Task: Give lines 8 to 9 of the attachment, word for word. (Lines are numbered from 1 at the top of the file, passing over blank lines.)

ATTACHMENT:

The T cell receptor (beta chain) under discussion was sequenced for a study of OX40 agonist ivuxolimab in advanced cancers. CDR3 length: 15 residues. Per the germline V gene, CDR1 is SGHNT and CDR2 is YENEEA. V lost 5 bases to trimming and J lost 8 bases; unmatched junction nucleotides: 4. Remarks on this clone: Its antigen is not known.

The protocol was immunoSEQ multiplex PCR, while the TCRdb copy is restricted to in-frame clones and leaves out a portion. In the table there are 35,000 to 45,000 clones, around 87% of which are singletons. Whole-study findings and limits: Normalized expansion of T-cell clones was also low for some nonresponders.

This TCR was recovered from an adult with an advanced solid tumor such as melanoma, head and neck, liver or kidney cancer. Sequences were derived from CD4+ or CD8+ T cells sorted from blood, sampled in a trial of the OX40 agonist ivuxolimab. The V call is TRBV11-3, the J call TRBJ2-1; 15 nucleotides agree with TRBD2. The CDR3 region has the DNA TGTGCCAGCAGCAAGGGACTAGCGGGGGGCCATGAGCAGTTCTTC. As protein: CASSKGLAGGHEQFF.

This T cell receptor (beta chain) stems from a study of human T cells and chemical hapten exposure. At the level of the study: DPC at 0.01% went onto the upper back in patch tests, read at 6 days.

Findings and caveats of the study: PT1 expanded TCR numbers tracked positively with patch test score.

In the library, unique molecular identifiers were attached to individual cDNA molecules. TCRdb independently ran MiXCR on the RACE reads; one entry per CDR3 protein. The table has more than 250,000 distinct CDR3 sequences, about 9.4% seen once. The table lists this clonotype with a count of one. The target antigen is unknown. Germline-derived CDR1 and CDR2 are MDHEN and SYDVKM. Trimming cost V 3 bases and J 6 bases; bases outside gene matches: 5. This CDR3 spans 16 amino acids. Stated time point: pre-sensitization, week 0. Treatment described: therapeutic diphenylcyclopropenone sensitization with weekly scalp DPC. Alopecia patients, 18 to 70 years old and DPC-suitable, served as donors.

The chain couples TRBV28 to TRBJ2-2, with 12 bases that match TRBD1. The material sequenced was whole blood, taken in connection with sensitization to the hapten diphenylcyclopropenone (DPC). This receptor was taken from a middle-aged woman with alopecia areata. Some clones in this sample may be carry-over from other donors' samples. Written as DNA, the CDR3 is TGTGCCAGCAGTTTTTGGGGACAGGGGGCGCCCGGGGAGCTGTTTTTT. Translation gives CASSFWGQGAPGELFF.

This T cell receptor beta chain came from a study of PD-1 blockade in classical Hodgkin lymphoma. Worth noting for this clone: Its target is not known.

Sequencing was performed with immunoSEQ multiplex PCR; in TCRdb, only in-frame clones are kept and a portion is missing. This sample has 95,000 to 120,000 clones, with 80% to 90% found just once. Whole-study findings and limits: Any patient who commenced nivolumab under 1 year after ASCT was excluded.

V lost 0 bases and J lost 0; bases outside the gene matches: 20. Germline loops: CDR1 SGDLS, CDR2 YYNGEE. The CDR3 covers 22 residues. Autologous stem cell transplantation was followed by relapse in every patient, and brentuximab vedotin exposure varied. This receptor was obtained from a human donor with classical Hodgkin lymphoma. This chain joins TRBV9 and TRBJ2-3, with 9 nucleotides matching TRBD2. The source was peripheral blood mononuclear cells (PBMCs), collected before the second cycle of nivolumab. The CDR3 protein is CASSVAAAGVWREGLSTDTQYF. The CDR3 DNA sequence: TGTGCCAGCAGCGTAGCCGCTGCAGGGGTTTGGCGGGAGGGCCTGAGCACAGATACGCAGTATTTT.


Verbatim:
This T cell receptor beta chain came from a study of PD-1 blockade in classical Hodgkin lymphoma. Worth noting for this clone: Its target is not known.

Sequencing was performed with immunoSEQ multiplex PCR; in TCRdb, only in-frame clones are kept and a portion is missing. This sample has 95,000 to 120,000 clones, with 80% to 90% found just once. Whole-study findings and limits: Any patient who commenced nivolumab under 1 year after ASCT was excluded.